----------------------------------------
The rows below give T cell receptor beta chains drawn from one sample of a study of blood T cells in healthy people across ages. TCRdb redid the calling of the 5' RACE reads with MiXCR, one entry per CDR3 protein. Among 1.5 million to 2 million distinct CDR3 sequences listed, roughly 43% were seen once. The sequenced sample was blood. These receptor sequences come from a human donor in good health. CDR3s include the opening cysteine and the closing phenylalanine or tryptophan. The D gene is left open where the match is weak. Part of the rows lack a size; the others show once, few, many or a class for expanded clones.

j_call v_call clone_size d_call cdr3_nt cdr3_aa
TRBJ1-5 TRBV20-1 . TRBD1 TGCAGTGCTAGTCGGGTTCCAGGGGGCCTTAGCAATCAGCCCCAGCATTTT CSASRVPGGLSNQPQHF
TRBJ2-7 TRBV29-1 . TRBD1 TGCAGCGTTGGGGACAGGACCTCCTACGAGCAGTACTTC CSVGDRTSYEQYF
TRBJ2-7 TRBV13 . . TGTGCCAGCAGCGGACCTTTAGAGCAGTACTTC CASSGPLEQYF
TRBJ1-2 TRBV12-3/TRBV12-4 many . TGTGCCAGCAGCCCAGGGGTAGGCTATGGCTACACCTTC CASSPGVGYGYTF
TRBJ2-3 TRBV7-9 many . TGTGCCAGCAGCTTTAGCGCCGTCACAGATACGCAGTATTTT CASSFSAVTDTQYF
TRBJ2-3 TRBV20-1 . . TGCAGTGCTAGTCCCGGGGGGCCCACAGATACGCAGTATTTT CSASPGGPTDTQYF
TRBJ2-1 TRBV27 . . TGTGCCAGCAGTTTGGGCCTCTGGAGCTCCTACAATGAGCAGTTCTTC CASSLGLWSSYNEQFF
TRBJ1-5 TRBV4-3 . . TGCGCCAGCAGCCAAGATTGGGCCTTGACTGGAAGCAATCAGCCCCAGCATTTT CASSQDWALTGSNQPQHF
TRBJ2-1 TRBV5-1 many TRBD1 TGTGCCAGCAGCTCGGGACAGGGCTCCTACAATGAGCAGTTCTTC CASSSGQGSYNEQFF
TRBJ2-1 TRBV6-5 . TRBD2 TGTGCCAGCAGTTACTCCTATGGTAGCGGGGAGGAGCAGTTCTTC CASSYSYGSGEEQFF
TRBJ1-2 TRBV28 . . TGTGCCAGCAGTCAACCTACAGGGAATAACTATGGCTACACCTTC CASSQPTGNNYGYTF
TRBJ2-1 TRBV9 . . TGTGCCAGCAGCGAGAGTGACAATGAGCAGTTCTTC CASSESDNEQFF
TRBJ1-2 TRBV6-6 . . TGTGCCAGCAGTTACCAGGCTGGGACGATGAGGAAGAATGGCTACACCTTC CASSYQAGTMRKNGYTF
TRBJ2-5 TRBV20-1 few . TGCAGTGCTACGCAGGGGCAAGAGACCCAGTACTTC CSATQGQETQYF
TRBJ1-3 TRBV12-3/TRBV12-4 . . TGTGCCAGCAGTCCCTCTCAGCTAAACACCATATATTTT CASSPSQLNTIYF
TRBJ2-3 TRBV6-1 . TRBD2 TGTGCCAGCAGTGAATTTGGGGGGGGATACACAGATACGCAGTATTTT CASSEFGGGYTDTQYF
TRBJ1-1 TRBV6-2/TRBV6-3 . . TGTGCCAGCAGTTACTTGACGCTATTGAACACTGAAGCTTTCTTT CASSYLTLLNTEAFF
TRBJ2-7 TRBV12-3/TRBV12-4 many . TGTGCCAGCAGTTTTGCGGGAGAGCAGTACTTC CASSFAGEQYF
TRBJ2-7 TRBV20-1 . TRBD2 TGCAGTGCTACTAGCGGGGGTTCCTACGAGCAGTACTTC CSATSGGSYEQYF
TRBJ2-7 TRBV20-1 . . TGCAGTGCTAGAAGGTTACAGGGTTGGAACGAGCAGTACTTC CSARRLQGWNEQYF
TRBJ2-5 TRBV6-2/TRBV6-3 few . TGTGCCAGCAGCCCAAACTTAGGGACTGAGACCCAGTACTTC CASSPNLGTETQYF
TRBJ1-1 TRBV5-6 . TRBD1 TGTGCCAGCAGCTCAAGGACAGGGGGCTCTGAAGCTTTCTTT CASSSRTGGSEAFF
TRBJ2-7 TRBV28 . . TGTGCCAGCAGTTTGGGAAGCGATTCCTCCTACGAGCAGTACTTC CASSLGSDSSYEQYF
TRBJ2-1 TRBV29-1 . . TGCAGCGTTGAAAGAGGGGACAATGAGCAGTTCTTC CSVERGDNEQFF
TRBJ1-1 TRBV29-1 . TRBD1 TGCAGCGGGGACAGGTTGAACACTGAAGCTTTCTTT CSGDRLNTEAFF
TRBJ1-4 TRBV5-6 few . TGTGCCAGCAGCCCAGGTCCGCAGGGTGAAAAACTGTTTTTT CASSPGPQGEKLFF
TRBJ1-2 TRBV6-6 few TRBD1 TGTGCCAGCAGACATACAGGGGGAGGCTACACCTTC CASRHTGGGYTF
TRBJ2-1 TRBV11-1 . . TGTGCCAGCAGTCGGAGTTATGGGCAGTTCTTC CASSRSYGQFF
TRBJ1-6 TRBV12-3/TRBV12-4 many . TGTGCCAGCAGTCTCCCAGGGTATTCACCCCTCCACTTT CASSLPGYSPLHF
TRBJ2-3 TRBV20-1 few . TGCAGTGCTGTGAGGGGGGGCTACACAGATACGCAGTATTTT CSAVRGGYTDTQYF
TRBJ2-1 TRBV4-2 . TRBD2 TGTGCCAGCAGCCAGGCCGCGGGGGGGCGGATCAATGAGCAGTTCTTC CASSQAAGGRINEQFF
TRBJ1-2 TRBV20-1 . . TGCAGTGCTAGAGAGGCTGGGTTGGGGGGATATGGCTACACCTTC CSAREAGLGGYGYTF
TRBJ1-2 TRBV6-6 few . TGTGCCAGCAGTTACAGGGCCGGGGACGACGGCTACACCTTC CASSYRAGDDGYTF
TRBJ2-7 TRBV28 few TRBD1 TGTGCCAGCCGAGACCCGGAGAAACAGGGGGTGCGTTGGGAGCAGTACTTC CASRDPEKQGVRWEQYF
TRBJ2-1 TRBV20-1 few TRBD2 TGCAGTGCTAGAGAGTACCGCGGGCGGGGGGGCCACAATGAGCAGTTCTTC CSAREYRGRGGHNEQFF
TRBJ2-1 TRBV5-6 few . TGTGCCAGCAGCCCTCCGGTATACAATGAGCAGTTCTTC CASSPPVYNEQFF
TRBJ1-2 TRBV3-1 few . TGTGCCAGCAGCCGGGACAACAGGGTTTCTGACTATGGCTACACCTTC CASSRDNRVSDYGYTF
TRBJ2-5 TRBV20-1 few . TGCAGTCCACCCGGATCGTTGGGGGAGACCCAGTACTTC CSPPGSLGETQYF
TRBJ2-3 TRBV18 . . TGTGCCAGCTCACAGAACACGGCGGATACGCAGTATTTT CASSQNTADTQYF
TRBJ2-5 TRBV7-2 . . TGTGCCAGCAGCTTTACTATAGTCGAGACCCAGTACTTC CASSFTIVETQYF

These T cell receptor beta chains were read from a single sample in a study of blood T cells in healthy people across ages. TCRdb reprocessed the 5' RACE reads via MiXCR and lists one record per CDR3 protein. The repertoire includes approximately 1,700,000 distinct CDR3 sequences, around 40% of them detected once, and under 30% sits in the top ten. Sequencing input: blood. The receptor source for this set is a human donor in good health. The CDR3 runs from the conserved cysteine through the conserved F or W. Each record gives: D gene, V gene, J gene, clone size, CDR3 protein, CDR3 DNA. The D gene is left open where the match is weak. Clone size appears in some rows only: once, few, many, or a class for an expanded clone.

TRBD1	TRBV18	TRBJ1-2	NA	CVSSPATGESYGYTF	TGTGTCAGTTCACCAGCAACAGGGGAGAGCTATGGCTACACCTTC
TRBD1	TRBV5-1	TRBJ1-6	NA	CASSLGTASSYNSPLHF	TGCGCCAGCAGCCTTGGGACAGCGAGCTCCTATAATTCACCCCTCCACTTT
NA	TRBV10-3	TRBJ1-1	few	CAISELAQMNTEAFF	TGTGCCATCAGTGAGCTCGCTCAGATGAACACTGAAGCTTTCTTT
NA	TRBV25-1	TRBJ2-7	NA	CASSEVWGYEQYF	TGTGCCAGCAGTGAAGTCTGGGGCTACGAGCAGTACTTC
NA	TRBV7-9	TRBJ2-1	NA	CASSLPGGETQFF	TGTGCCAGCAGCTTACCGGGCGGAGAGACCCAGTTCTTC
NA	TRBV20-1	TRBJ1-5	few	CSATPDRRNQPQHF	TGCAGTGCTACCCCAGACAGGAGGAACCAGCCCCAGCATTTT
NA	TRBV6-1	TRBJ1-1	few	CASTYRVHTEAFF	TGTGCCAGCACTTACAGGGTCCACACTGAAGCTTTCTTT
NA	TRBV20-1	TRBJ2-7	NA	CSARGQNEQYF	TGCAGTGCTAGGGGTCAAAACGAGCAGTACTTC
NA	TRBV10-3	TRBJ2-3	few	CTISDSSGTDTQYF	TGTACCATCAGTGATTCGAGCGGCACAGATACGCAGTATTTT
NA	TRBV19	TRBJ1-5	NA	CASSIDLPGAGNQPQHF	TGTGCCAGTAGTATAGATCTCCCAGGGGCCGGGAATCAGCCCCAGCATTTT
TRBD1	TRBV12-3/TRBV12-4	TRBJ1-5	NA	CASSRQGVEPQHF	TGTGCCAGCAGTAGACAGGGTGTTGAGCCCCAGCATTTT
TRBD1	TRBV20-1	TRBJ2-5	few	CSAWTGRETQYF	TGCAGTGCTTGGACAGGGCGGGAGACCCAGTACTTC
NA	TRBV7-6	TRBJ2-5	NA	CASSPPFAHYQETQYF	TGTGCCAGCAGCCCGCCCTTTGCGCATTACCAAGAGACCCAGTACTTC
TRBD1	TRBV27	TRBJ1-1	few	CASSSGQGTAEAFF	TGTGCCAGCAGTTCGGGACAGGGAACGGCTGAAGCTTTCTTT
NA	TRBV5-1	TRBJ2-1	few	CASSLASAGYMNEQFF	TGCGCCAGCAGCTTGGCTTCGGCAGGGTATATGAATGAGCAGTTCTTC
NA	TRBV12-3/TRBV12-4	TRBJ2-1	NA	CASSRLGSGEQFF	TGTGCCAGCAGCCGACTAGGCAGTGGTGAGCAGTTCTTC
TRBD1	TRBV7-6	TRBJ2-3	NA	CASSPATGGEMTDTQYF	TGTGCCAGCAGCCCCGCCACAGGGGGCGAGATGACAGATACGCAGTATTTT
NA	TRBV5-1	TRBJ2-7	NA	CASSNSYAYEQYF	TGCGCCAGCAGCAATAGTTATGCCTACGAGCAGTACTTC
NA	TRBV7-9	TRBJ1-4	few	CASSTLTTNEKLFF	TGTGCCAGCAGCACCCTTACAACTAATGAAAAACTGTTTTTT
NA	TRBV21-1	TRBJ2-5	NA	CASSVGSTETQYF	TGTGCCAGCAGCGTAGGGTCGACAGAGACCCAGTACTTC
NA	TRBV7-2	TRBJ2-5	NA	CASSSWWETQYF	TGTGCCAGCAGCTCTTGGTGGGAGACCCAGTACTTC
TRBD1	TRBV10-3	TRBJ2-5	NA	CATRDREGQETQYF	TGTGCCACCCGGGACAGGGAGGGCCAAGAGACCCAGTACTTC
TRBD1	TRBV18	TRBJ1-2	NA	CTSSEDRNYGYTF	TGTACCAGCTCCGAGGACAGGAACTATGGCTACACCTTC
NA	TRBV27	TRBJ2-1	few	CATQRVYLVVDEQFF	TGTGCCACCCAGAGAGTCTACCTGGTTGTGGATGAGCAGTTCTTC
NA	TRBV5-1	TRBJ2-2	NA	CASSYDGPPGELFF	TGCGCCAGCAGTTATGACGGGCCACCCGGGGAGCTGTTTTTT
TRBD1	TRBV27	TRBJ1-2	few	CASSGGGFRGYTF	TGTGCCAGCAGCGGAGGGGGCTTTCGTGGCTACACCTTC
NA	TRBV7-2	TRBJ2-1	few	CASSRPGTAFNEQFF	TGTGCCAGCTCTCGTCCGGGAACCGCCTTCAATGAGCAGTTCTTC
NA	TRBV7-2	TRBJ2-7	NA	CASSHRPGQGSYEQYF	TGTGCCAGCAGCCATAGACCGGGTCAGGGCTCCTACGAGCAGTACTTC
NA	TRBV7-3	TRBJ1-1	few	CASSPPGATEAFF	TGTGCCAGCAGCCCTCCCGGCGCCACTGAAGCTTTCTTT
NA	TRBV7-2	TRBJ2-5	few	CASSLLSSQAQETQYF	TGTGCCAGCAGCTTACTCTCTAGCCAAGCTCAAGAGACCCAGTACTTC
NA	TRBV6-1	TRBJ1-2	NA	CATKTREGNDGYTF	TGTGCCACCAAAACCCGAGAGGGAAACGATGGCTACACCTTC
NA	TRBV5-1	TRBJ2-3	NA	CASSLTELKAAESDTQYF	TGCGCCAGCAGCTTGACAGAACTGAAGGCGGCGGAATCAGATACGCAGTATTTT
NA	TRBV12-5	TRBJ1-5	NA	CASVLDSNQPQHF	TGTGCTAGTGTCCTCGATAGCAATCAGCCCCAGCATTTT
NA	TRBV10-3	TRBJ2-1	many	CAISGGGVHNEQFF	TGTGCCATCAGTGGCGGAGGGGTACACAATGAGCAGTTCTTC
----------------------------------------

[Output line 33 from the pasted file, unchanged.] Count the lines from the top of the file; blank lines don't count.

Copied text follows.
TRBJ2-1 TRBV4-2 . TRBD2 TGTGCCAGCAGCCAGGCCGCGGGGGGGCGGATCAATGAGCAGTTCTTC CASSQAAGGRINEQFF